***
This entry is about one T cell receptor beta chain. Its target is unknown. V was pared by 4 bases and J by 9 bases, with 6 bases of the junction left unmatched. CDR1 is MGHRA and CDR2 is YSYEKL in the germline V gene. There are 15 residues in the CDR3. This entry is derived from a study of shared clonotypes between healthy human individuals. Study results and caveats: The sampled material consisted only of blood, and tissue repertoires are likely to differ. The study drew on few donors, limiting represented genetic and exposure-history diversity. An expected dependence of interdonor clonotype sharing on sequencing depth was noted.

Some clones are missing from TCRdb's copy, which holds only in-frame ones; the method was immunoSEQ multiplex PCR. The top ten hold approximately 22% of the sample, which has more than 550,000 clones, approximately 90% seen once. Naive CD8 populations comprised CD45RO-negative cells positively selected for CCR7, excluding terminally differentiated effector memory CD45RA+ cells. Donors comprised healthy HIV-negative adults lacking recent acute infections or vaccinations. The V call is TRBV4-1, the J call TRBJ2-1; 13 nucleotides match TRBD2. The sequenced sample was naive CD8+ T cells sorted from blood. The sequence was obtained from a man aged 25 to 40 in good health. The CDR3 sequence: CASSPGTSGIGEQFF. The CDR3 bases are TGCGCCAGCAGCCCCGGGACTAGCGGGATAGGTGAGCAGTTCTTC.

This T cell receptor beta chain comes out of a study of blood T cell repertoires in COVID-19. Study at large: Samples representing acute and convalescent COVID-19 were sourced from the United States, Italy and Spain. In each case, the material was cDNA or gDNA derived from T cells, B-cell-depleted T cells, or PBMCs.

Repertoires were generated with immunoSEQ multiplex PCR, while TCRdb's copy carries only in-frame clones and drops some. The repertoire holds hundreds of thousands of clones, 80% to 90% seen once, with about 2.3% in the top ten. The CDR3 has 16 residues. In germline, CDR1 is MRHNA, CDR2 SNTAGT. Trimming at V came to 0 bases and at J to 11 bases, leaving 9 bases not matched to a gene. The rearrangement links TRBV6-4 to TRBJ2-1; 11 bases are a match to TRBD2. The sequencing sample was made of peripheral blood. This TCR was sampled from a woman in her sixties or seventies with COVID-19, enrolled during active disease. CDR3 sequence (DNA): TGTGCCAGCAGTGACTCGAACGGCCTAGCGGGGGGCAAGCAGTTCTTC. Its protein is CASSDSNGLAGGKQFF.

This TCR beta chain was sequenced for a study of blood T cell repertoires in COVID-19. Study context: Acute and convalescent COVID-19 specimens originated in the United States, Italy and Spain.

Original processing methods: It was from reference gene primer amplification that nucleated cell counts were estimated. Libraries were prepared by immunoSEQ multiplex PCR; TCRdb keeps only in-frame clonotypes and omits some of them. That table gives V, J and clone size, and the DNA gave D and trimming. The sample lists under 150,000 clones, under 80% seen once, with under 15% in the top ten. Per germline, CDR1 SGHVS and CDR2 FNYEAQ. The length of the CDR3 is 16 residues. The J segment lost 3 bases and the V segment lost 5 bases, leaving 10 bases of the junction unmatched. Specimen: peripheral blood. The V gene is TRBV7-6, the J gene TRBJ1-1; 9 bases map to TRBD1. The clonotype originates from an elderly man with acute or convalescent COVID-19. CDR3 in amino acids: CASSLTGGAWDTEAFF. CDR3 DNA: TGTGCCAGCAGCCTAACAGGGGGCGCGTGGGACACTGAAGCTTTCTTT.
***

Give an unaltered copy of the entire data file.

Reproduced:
This entry is about one T cell receptor beta chain. Its target is unknown. V was pared by 4 bases and J by 9 bases, with 6 bases of the junction left unmatched. CDR1 is MGHRA and CDR2 is YSYEKL in the germline V gene. There are 15 residues in the CDR3. This entry is derived from a study of shared clonotypes between healthy human individuals. Study results and caveats: The sampled material consisted only of blood, and tissue repertoires are likely to differ. The study drew on few donors, limiting represented genetic and exposure-history diversity. An expected dependence of interdonor clonotype sharing on sequencing depth was noted.

Some clones are missing from TCRdb's copy, which holds only in-frame ones; the method was immunoSEQ multiplex PCR. The top ten hold approximately 22% of the sample, which has more than 550,000 clones, approximately 90% seen once. Naive CD8 populations comprised CD45RO-negative cells positively selected for CCR7, excluding terminally differentiated effector memory CD45RA+ cells. Donors comprised healthy HIV-negative adults lacking recent acute infections or vaccinations. The V call is TRBV4-1, the J call TRBJ2-1; 13 nucleotides match TRBD2. The sequenced sample was naive CD8+ T cells sorted from blood. The sequence was obtained from a man aged 25 to 40 in good health. The CDR3 sequence: CASSPGTSGIGEQFF. The CDR3 bases are TGCGCCAGCAGCCCCGGGACTAGCGGGATAGGTGAGCAGTTCTTC.

This T cell receptor beta chain comes out of a study of blood T cell repertoires in COVID-19. Study at large: Samples representing acute and convalescent COVID-19 were sourced from the United States, Italy and Spain. In each case, the material was cDNA or gDNA derived from T cells, B-cell-depleted T cells, or PBMCs.

Repertoires were generated with immunoSEQ multiplex PCR, while TCRdb's copy carries only in-frame clones and drops some. The repertoire holds hundreds of thousands of clones, 80% to 90% seen once, with about 2.3% in the top ten. The CDR3 has 16 residues. In germline, CDR1 is MRHNA, CDR2 SNTAGT. Trimming at V came to 0 bases and at J to 11 bases, leaving 9 bases not matched to a gene. The rearrangement links TRBV6-4 to TRBJ2-1; 11 bases are a match to TRBD2. The sequencing sample was made of peripheral blood. This TCR was sampled from a woman in her sixties or seventies with COVID-19, enrolled during active disease. CDR3 sequence (DNA): TGTGCCAGCAGTGACTCGAACGGCCTAGCGGGGGGCAAGCAGTTCTTC. Its protein is CASSDSNGLAGGKQFF.

This TCR beta chain was sequenced for a study of blood T cell repertoires in COVID-19. Study context: Acute and convalescent COVID-19 specimens originated in the United States, Italy and Spain.

Original processing methods: It was from reference gene primer amplification that nucleated cell counts were estimated. Libraries were prepared by immunoSEQ multiplex PCR; TCRdb keeps only in-frame clonotypes and omits some of them. That table gives V, J and clone size, and the DNA gave D and trimming. The sample lists under 150,000 clones, under 80% seen once, with under 15% in the top ten. Per germline, CDR1 SGHVS and CDR2 FNYEAQ. The length of the CDR3 is 16 residues. The J segment lost 3 bases and the V segment lost 5 bases, leaving 10 bases of the junction unmatched. Specimen: peripheral blood. The V gene is TRBV7-6, the J gene TRBJ1-1; 9 bases map to TRBD1. The clonotype originates from an elderly man with acute or convalescent COVID-19. CDR3 in amino acids: CASSLTGGAWDTEAFF. CDR3 DNA: TGTGCCAGCAGCCTAACAGGGGGCGCGTGGGACACTGAAGCTTTCTTT.